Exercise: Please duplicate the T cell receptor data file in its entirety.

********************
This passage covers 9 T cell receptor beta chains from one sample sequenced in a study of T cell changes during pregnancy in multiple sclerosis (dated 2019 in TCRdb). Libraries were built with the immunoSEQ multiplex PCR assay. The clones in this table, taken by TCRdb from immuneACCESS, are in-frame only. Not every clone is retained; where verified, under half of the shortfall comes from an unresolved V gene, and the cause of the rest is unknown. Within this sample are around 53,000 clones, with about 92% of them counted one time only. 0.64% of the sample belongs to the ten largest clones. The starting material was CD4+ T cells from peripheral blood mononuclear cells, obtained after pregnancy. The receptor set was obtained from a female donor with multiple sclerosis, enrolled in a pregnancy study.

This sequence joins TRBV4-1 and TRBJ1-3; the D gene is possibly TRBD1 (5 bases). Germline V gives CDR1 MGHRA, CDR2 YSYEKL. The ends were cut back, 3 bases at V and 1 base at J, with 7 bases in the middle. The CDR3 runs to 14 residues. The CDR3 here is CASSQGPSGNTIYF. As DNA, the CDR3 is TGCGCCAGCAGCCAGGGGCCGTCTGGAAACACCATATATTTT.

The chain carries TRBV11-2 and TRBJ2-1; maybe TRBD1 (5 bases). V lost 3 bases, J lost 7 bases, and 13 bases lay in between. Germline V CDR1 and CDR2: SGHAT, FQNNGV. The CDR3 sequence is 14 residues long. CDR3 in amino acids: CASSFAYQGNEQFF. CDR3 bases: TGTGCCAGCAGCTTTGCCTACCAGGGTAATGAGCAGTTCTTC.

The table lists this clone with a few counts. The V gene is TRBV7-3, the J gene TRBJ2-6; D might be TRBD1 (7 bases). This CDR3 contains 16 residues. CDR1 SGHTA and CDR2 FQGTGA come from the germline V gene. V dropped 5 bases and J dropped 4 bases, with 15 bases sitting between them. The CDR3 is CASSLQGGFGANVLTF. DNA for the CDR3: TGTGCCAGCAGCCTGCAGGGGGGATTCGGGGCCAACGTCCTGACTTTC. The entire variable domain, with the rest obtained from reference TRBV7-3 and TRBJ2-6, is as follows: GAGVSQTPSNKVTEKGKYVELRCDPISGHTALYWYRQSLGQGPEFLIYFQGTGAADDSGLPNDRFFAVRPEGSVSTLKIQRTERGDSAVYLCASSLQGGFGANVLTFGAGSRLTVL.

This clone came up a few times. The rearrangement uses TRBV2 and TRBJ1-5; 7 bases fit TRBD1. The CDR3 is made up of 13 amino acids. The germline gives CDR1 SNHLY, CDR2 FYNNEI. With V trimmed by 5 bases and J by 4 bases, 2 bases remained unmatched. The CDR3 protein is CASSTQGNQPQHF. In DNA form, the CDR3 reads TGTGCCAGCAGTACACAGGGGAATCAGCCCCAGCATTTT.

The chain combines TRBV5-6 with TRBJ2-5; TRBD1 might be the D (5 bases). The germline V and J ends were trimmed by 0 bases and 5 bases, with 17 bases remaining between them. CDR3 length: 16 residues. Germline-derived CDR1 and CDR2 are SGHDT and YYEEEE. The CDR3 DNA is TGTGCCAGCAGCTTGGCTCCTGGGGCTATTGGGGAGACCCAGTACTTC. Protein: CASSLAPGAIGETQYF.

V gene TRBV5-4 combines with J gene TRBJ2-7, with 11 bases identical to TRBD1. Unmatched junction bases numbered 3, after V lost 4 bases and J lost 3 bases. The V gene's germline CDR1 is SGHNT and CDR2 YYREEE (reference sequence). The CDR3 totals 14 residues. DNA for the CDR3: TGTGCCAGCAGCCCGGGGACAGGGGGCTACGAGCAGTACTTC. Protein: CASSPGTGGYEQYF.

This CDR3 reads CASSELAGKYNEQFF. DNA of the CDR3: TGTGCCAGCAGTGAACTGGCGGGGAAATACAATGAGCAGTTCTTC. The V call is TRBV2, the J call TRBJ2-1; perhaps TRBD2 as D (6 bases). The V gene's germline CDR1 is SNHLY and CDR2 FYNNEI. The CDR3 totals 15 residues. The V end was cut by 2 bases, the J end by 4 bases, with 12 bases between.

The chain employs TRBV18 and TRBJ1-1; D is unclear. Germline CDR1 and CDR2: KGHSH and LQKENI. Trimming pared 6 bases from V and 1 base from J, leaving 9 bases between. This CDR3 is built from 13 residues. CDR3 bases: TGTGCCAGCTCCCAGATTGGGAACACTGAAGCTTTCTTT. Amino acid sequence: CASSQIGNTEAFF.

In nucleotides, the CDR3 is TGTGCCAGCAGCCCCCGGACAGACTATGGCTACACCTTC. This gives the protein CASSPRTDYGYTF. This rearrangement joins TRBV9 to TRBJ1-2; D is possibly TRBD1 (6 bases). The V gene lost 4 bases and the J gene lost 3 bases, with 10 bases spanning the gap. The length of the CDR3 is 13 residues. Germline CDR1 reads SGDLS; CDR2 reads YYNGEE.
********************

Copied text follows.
This passage covers 9 T cell receptor beta chains from one sample sequenced in a study of T cell changes during pregnancy in multiple sclerosis (dated 2019 in TCRdb). Libraries were built with the immunoSEQ multiplex PCR assay. The clones in this table, taken by TCRdb from immuneACCESS, are in-frame only. Not every clone is retained; where verified, under half of the shortfall comes from an unresolved V gene, and the cause of the rest is unknown. Within this sample are around 53,000 clones, with about 92% of them counted one time only. 0.64% of the sample belongs to the ten largest clones. The starting material was CD4+ T cells from peripheral blood mononuclear cells, obtained after pregnancy. The receptor set was obtained from a female donor with multiple sclerosis, enrolled in a pregnancy study.

This sequence joins TRBV4-1 and TRBJ1-3; the D gene is possibly TRBD1 (5 bases). Germline V gives CDR1 MGHRA, CDR2 YSYEKL. The ends were cut back, 3 bases at V and 1 base at J, with 7 bases in the middle. The CDR3 runs to 14 residues. The CDR3 here is CASSQGPSGNTIYF. As DNA, the CDR3 is TGCGCCAGCAGCCAGGGGCCGTCTGGAAACACCATATATTTT.

The chain carries TRBV11-2 and TRBJ2-1; maybe TRBD1 (5 bases). V lost 3 bases, J lost 7 bases, and 13 bases lay in between. Germline V CDR1 and CDR2: SGHAT, FQNNGV. The CDR3 sequence is 14 residues long. CDR3 in amino acids: CASSFAYQGNEQFF. CDR3 bases: TGTGCCAGCAGCTTTGCCTACCAGGGTAATGAGCAGTTCTTC.

The table lists this clone with a few counts. The V gene is TRBV7-3, the J gene TRBJ2-6; D might be TRBD1 (7 bases). This CDR3 contains 16 residues. CDR1 SGHTA and CDR2 FQGTGA come from the germline V gene. V dropped 5 bases and J dropped 4 bases, with 15 bases sitting between them. The CDR3 is CASSLQGGFGANVLTF. DNA for the CDR3: TGTGCCAGCAGCCTGCAGGGGGGATTCGGGGCCAACGTCCTGACTTTC. The entire variable domain, with the rest obtained from reference TRBV7-3 and TRBJ2-6, is as follows: GAGVSQTPSNKVTEKGKYVELRCDPISGHTALYWYRQSLGQGPEFLIYFQGTGAADDSGLPNDRFFAVRPEGSVSTLKIQRTERGDSAVYLCASSLQGGFGANVLTFGAGSRLTVL.

This clone came up a few times. The rearrangement uses TRBV2 and TRBJ1-5; 7 bases fit TRBD1. The CDR3 is made up of 13 amino acids. The germline gives CDR1 SNHLY, CDR2 FYNNEI. With V trimmed by 5 bases and J by 4 bases, 2 bases remained unmatched. The CDR3 protein is CASSTQGNQPQHF. In DNA form, the CDR3 reads TGTGCCAGCAGTACACAGGGGAATCAGCCCCAGCATTTT.

The chain combines TRBV5-6 with TRBJ2-5; TRBD1 might be the D (5 bases). The germline V and J ends were trimmed by 0 bases and 5 bases, with 17 bases remaining between them. CDR3 length: 16 residues. Germline-derived CDR1 and CDR2 are SGHDT and YYEEEE. The CDR3 DNA is TGTGCCAGCAGCTTGGCTCCTGGGGCTATTGGGGAGACCCAGTACTTC. Protein: CASSLAPGAIGETQYF.

V gene TRBV5-4 combines with J gene TRBJ2-7, with 11 bases identical to TRBD1. Unmatched junction bases numbered 3, after V lost 4 bases and J lost 3 bases. The V gene's germline CDR1 is SGHNT and CDR2 YYREEE (reference sequence). The CDR3 totals 14 residues. DNA for the CDR3: TGTGCCAGCAGCCCGGGGACAGGGGGCTACGAGCAGTACTTC. Protein: CASSPGTGGYEQYF.

This CDR3 reads CASSELAGKYNEQFF. DNA of the CDR3: TGTGCCAGCAGTGAACTGGCGGGGAAATACAATGAGCAGTTCTTC. The V call is TRBV2, the J call TRBJ2-1; perhaps TRBD2 as D (6 bases). The V gene's germline CDR1 is SNHLY and CDR2 FYNNEI. The CDR3 totals 15 residues. The V end was cut by 2 bases, the J end by 4 bases, with 12 bases between.

The chain employs TRBV18 and TRBJ1-1; D is unclear. Germline CDR1 and CDR2: KGHSH and LQKENI. Trimming pared 6 bases from V and 1 base from J, leaving 9 bases between. This CDR3 is built from 13 residues. CDR3 bases: TGTGCCAGCTCCCAGATTGGGAACACTGAAGCTTTCTTT. Amino acid sequence: CASSQIGNTEAFF.

In nucleotides, the CDR3 is TGTGCCAGCAGCCCCCGGACAGACTATGGCTACACCTTC. This gives the protein CASSPRTDYGYTF. This rearrangement joins TRBV9 to TRBJ1-2; D is possibly TRBD1 (6 bases). The V gene lost 4 bases and the J gene lost 3 bases, with 10 bases spanning the gap. The length of the CDR3 is 13 residues. Germline CDR1 reads SGDLS; CDR2 reads YYNGEE.